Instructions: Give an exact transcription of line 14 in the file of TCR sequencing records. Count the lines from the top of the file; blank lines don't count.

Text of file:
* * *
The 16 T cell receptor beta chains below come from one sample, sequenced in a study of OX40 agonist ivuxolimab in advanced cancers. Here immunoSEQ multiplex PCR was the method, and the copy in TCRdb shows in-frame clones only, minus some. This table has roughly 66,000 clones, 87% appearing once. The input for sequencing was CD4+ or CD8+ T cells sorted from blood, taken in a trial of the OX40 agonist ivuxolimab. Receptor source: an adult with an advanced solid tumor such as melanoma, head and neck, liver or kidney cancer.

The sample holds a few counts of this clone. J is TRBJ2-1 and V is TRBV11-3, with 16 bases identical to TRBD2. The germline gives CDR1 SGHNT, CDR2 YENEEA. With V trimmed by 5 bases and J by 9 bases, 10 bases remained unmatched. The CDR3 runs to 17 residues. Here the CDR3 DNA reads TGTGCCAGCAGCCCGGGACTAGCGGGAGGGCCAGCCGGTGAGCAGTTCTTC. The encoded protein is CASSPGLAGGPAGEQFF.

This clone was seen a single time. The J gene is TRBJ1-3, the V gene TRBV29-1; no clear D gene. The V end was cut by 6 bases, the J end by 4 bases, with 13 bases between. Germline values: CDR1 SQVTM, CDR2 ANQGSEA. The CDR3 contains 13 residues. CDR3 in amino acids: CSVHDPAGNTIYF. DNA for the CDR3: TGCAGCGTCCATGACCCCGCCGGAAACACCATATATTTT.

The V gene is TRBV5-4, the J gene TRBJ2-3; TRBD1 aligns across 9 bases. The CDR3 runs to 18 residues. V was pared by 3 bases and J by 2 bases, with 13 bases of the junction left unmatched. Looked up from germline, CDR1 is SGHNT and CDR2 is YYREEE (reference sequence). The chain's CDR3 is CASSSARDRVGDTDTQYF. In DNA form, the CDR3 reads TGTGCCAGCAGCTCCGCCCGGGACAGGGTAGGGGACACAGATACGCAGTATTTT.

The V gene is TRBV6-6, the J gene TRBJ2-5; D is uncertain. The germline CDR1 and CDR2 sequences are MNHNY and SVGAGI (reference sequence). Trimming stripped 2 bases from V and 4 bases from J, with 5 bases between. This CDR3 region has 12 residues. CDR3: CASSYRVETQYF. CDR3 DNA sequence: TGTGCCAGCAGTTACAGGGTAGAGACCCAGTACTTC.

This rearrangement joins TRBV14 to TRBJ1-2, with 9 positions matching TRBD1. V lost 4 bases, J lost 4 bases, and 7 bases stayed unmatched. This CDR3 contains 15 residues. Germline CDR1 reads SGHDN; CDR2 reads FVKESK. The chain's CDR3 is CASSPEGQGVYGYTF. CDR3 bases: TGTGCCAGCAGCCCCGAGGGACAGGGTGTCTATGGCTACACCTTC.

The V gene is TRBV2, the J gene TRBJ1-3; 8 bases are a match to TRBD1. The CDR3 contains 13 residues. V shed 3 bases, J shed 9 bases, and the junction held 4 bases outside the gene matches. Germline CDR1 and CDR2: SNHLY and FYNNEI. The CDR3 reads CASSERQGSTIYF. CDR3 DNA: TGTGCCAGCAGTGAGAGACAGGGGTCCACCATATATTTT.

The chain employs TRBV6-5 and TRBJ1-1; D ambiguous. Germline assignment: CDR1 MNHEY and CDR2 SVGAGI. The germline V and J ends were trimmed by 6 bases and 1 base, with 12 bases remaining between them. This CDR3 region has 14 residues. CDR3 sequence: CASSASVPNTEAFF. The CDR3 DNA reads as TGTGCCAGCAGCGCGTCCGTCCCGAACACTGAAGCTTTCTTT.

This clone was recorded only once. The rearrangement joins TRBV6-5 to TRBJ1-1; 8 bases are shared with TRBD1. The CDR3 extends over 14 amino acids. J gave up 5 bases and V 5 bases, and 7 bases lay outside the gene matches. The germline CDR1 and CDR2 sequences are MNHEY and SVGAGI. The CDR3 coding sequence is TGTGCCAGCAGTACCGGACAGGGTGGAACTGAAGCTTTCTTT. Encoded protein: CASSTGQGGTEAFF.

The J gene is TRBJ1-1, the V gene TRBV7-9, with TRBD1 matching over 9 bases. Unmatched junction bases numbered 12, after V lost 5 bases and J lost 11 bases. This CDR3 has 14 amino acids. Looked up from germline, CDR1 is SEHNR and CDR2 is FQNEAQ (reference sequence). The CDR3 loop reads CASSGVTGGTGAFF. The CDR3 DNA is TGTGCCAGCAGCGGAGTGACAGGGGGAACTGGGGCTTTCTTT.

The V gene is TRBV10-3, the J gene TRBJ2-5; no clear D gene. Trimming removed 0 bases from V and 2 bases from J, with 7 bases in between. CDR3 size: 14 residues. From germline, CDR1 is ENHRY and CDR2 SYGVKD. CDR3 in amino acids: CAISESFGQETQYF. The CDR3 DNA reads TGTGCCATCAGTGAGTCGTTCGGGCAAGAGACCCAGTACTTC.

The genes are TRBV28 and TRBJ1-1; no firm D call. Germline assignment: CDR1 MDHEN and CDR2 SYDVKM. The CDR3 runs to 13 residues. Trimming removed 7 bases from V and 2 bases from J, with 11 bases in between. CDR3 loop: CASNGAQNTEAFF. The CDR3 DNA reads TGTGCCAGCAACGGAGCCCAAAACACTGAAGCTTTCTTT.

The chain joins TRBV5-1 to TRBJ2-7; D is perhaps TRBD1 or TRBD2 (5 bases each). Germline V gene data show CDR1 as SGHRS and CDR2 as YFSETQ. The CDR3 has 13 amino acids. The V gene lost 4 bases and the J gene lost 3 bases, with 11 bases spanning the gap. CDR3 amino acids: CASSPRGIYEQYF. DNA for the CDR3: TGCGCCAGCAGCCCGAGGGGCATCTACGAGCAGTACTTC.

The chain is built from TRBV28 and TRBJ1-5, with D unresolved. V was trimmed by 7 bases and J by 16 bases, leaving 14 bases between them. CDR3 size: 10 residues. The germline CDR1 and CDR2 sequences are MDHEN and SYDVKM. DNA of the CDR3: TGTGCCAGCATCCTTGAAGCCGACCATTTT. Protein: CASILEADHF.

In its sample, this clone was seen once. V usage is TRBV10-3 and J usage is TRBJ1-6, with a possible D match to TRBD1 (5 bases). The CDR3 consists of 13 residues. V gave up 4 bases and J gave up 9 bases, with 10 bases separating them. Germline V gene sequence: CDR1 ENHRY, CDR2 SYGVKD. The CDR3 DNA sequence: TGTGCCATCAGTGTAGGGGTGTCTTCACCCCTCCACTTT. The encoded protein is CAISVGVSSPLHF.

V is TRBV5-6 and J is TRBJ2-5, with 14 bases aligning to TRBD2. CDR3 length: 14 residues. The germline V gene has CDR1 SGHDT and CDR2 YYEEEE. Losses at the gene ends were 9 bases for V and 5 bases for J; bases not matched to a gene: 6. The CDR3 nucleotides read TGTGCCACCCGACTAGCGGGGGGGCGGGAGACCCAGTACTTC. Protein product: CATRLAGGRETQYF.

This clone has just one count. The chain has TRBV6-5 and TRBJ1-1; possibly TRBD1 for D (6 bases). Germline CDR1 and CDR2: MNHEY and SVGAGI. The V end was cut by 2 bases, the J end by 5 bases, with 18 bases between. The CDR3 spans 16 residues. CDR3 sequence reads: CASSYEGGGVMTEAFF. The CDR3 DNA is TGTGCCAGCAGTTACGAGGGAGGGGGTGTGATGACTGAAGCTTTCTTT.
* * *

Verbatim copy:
The chain is built from TRBV28 and TRBJ1-5, with D unresolved. V was trimmed by 7 bases and J by 16 bases, leaving 14 bases between them. CDR3 size: 10 residues. The germline CDR1 and CDR2 sequences are MDHEN and SYDVKM. DNA of the CDR3: TGTGCCAGCATCCTTGAAGCCGACCATTTT. Protein: CASILEADHF.